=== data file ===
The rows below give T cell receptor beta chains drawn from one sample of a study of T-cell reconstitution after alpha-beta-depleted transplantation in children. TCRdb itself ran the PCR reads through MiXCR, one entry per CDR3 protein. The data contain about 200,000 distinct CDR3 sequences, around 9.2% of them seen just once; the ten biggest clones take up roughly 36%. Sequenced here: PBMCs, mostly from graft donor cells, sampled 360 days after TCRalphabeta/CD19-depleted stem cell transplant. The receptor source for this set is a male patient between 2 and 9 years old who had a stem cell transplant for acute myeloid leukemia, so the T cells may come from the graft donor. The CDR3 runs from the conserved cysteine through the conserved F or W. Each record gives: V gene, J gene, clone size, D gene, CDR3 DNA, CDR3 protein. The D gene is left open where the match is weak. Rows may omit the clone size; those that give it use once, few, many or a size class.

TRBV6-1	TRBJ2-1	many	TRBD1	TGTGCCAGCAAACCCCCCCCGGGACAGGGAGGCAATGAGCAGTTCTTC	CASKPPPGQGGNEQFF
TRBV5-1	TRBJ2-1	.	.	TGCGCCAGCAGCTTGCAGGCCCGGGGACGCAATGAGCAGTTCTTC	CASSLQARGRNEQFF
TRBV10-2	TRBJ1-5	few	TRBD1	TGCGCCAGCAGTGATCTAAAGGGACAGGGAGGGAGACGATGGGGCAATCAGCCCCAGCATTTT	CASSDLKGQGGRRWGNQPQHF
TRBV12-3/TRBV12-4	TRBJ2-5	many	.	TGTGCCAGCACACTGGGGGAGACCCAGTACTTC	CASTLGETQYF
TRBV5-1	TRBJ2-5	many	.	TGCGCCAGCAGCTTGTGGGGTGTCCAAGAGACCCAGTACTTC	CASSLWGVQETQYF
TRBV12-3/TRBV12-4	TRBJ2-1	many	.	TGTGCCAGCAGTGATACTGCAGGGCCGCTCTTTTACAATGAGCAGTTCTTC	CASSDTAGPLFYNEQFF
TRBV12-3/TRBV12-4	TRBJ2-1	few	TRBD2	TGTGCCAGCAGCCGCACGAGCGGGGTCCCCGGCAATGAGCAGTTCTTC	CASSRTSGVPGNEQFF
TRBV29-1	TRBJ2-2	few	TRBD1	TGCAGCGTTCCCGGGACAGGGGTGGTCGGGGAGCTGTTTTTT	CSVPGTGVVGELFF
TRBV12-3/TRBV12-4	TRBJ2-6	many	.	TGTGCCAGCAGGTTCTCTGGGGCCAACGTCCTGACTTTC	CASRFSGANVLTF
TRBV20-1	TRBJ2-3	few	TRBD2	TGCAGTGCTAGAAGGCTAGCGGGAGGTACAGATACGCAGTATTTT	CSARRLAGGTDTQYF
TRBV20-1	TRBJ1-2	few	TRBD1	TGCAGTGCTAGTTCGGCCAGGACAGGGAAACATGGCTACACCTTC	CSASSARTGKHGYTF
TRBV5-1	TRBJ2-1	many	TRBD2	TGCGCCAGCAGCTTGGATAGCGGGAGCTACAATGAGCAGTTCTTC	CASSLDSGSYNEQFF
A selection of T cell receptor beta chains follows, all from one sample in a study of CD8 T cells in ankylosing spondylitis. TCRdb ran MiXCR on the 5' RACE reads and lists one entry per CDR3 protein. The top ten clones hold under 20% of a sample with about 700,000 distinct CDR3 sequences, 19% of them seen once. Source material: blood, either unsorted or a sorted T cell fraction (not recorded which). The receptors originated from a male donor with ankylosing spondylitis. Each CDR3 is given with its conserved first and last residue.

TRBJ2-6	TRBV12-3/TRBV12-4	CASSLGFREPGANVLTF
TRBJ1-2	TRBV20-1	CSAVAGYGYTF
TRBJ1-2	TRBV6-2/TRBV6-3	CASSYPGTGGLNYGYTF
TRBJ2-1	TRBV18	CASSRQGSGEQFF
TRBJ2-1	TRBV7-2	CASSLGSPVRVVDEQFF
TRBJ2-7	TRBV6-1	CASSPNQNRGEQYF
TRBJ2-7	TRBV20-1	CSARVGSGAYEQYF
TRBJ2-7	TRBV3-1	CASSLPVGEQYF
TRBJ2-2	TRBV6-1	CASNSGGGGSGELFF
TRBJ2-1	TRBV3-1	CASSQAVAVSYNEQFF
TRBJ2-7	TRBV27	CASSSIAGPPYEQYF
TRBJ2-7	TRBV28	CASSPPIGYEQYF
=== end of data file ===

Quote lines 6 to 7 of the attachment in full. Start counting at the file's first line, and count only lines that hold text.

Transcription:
TRBV5-1	TRBJ2-5	many	.	TGCGCCAGCAGCTTGTGGGGTGTCCAAGAGACCCAGTACTTC	CASSLWGVQETQYF
TRBV12-3/TRBV12-4	TRBJ2-1	many	.	TGTGCCAGCAGTGATACTGCAGGGCCGCTCTTTTACAATGAGCAGTTCTTC	CASSDTAGPLFYNEQFF